IBM develops world’s smallest magnetic memory bit using only 12 atoms

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A team from IBM Research has created the world's smallest magnetic memory bit using only 12 atoms. This is significantly less than today's disk drives which use about 1million atoms to store a single bit of information.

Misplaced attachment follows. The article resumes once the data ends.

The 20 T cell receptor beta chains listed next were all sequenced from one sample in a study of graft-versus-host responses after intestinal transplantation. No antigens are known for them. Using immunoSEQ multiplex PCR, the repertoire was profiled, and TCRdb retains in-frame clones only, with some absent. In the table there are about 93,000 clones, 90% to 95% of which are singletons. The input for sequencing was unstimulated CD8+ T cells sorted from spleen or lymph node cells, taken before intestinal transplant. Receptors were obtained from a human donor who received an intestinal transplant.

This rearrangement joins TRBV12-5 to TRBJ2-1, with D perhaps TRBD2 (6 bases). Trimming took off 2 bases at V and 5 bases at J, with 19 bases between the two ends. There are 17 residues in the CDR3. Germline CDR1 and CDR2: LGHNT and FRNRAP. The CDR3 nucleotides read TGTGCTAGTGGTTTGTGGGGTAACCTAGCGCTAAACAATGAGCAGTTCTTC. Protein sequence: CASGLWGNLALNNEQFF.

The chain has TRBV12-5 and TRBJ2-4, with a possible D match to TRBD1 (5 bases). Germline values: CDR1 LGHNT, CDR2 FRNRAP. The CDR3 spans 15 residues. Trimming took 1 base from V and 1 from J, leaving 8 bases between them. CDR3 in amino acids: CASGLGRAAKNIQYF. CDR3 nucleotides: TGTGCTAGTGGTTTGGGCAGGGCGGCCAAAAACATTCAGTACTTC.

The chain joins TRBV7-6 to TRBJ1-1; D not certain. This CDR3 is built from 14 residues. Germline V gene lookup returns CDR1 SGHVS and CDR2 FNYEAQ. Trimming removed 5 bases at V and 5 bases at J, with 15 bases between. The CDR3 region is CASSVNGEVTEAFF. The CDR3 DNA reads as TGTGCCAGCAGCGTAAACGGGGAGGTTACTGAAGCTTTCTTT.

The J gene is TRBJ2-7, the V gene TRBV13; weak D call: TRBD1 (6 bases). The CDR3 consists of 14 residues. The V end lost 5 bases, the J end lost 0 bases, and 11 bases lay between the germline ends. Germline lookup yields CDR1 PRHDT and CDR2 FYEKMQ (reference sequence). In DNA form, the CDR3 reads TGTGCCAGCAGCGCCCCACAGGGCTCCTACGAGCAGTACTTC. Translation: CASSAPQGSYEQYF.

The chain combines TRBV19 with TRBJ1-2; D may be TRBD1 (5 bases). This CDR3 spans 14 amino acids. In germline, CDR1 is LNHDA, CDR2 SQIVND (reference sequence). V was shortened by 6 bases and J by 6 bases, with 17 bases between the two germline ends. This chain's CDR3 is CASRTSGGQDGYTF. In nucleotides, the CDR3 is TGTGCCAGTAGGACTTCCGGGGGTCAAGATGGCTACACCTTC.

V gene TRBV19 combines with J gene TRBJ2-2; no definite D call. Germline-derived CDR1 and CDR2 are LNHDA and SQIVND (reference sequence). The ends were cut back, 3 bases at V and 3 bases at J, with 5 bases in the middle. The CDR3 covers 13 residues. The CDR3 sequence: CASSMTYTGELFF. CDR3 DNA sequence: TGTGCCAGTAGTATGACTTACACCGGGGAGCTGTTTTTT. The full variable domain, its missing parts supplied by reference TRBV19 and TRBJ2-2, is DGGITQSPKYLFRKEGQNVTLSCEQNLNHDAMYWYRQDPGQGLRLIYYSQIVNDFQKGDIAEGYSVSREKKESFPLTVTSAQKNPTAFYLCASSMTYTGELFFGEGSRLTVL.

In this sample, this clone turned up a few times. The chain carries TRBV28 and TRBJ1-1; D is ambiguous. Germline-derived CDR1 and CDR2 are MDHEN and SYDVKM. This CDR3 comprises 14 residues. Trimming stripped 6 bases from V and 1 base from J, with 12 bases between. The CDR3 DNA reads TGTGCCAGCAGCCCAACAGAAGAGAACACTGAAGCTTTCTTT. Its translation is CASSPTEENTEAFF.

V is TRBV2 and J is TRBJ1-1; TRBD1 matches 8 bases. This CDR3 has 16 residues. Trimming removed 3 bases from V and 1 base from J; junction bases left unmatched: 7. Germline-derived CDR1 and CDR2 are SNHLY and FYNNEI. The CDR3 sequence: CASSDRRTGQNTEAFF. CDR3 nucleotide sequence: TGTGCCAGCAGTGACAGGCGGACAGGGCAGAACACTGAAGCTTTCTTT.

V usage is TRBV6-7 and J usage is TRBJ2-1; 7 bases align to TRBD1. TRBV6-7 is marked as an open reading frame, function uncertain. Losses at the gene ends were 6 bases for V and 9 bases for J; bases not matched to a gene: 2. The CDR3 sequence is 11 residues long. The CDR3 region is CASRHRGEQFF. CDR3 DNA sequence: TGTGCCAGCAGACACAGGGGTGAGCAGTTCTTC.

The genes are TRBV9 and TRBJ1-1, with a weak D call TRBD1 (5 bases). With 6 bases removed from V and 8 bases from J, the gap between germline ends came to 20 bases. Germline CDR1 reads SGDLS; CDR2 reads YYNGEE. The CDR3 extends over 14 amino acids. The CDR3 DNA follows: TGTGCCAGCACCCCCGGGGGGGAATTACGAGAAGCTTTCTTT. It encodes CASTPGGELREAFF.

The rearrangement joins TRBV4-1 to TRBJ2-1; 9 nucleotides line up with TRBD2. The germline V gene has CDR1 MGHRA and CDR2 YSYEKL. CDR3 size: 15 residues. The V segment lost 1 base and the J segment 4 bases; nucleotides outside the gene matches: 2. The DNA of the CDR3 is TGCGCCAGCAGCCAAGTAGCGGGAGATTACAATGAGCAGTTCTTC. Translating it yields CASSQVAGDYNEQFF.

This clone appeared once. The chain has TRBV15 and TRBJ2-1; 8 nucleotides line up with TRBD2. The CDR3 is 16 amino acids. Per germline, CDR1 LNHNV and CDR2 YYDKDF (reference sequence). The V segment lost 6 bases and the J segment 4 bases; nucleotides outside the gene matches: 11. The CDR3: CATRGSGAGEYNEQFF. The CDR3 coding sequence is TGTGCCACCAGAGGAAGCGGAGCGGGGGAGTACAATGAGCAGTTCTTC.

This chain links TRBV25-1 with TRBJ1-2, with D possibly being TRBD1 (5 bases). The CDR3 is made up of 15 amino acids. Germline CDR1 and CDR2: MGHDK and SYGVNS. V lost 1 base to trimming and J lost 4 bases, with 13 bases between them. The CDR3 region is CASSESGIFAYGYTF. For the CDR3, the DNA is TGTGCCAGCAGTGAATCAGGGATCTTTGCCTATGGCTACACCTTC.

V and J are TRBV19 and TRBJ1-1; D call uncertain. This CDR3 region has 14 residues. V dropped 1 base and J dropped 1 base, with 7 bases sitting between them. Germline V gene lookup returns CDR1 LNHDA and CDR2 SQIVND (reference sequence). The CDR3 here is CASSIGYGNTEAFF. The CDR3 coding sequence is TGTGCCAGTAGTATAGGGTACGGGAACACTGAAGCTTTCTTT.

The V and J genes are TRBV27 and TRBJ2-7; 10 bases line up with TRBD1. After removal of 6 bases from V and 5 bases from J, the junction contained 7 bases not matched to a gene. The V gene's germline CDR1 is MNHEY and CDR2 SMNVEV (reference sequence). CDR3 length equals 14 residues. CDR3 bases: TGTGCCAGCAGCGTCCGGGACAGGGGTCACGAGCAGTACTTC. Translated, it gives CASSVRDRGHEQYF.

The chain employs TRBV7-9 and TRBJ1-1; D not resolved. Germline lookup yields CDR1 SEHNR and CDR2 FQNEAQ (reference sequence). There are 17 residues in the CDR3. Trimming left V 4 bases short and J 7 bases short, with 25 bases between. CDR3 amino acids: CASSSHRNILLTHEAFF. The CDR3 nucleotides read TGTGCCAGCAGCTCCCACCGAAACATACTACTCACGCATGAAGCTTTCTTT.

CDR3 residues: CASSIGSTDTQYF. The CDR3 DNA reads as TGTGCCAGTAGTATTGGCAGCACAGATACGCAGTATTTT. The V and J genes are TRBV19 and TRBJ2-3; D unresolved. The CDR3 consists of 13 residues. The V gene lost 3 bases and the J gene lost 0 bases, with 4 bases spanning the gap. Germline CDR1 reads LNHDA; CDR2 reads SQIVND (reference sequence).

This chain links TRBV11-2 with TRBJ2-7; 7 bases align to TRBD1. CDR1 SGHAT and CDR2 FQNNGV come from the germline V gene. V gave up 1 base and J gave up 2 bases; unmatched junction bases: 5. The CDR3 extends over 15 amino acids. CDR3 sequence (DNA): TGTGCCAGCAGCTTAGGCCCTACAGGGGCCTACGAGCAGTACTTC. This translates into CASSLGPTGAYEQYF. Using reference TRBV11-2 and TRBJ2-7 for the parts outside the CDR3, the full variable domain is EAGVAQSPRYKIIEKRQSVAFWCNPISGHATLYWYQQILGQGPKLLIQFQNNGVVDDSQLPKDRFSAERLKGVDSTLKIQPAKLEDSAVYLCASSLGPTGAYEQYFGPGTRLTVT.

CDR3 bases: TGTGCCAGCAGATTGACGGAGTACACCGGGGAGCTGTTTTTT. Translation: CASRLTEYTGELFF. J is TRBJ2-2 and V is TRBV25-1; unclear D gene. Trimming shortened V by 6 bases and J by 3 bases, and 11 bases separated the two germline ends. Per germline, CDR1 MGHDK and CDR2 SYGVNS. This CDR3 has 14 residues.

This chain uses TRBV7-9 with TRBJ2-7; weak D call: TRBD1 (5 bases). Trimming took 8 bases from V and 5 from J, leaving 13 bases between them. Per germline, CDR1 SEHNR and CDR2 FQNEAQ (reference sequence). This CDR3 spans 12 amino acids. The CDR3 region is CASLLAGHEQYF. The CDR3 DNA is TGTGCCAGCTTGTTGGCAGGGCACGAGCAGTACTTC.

The ability to manipulate matter atom by atom could pave the way for smaller, faster and more energy efficient devices. By working at an atomic level, the scientists were able to demonstrate magnetic storage that is at least 100times denser than modern disk drives and solid state memory chips. According to the team, future applications of nanostructures built one atom at a time, and that apply an unconventional form of magnetism called antiferromagnetism, could allow users to store 100 times more information in the same space. Andreas Heinrich, lead investigator into atomic storage at IBM Research, Almaden in California based the research on the fact that the most basic piece of information that a computer understands is a bit. Much like a light that can be switched on or off, a bit can have only one of two values: 1 or 0. Until now, it was unknown how many atoms it would take to build a reliable magnetic memory bit. With properties similar to those of magnets on a refrigerator, ferromagnets use a magnetic interaction between its constituent atoms that align all their spins – the origin of the atoms' magnetism – in a single direction. Ferromagnets have worked well for magnetic data storage but a major obstacle for miniaturising this down to atomic dimensions is the interaction of neighbouring bits with each other. The magnetisation of one magnetic bit can strongly affect that of its neighbour as a result of its magnetic field. Harnessing magnetic bits at the atomic scale to hold information or perform useful computing operations requires precise control of the interactions between the bits. The scientists at IBM Research used a scanning tunneling microscope (STM) to atomically engineer a grouping of 12 antiferromagnetically coupled atoms that stored a bit of data for hours at low temperatures. Taking advantage of their inherent alternating magnetic spin directions, they demonstrated the ability to pack adjacent magnetic bits much closer together than was previously possible. This greatly increased the magnetic storage density without disrupting the state of neighbouring bits. Heinrich said: "The chip industry will continue its pursuit of incremental scaling in semiconductor technology but, as components continue to shrink, the march continues to the inevitable end point: the atom. We're taking the opposite approach and starting with the smallest unit - single atoms - to build computing devices one atom at a time." The research is published in Science journal.